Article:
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New Phishing Kit Makes Bypassing Two-Factor Authentication Easy

An open source toolkit dubbed Modlishka (Polish for mantis, a predatory insect) can be configured to launch phishing attacks capable of bypassing two-factor authentication (2FA), Piotr Duszyński, a penetration tester who created it and posted it to GitHub, wrote in a blog post.

Modlishka is a reverse proxy that sits between the user and a target website on a server hosting a phishing domain. When the user accesses the phishing site, the proxy makes a back-end connection to the targeted domain and will serve all of its content, including the login forms.

“I hope that this software will reinforce the fact that social engineering is a serious threat, and cannot be treated lightly,” Duszyński said. In his blog, he contends that Modlishka demonstrates that with the right tools, social engineering and the lack of awareness about cybersecurity issues, 2FA can be outmaneuvered.

“Over many years of my penetration testing experience, I have found ‘social engineering’ the easiest and most of effective way to get a proper foothold into the internal network of my customers,” Duszyński wrote. “I know that many APT groups think the same… This is all because one definitely does not need to burn a 0-day exploit/s for all of those sophisticated top-notch security defenses that are protecting the perimeter, when often just few e-mails or phone calls will do just perfectly fine to compromise internal infrastructure and companies’ sensitive data. Modlishka was written with an aim to make that second approach (phishing campaigns) as effective as possible.”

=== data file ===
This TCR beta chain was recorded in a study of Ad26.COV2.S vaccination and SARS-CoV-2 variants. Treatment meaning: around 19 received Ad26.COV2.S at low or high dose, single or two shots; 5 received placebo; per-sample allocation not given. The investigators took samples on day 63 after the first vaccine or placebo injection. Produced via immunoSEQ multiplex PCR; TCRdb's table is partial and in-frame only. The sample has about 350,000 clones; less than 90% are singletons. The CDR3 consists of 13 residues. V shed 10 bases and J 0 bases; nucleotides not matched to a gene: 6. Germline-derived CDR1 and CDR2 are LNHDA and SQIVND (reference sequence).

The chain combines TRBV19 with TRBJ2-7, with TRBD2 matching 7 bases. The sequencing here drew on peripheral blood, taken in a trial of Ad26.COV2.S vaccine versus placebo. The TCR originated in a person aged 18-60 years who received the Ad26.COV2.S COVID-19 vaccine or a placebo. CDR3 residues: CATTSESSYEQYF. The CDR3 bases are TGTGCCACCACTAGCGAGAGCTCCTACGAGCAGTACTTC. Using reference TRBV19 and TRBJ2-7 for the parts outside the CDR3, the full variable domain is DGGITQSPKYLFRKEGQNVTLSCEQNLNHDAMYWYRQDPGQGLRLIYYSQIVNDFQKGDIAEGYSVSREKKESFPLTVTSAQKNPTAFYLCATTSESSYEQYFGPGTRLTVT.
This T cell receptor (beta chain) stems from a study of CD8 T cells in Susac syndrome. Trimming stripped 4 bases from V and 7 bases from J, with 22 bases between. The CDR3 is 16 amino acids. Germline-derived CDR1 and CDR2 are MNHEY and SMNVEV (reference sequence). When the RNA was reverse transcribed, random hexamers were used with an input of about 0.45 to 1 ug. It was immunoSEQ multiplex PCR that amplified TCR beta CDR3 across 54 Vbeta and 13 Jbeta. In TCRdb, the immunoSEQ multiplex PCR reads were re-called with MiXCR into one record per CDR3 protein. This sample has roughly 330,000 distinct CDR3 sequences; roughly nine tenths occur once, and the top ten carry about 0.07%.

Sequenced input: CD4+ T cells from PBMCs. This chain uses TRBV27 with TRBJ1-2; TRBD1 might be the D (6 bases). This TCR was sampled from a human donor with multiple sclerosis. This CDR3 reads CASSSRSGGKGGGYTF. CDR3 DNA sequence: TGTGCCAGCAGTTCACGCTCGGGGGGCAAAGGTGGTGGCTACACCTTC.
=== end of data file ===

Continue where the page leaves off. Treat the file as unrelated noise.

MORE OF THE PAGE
2FA isn’t broken, Duszyński said, “but with a right reverse proxy targeting your domain over an encrypted, browser trusted, communication channel one can really have serious difficulties in noticing that something is seriously wrong.” At this point, the only way for users to address the issue is to use universal second factor open authentication standard (U2F) tokens. Duszyński also recommends using password managers and raising awareness of current social engineering techniques.

Why did Duszyński release Modlishka? To tangibly prove his point and prod cybersecurity defenders to understand the risk to 2FA Modlishka poses, he said. “I believe that without a working proof of concept, that really proves the point, the risk is treated as theoretical, and no real measures are taken to address it properly. This status quo, and lack of right awareness about the risk, is a perfect situation for malicious actors that will happily exploit it,” he wrote.

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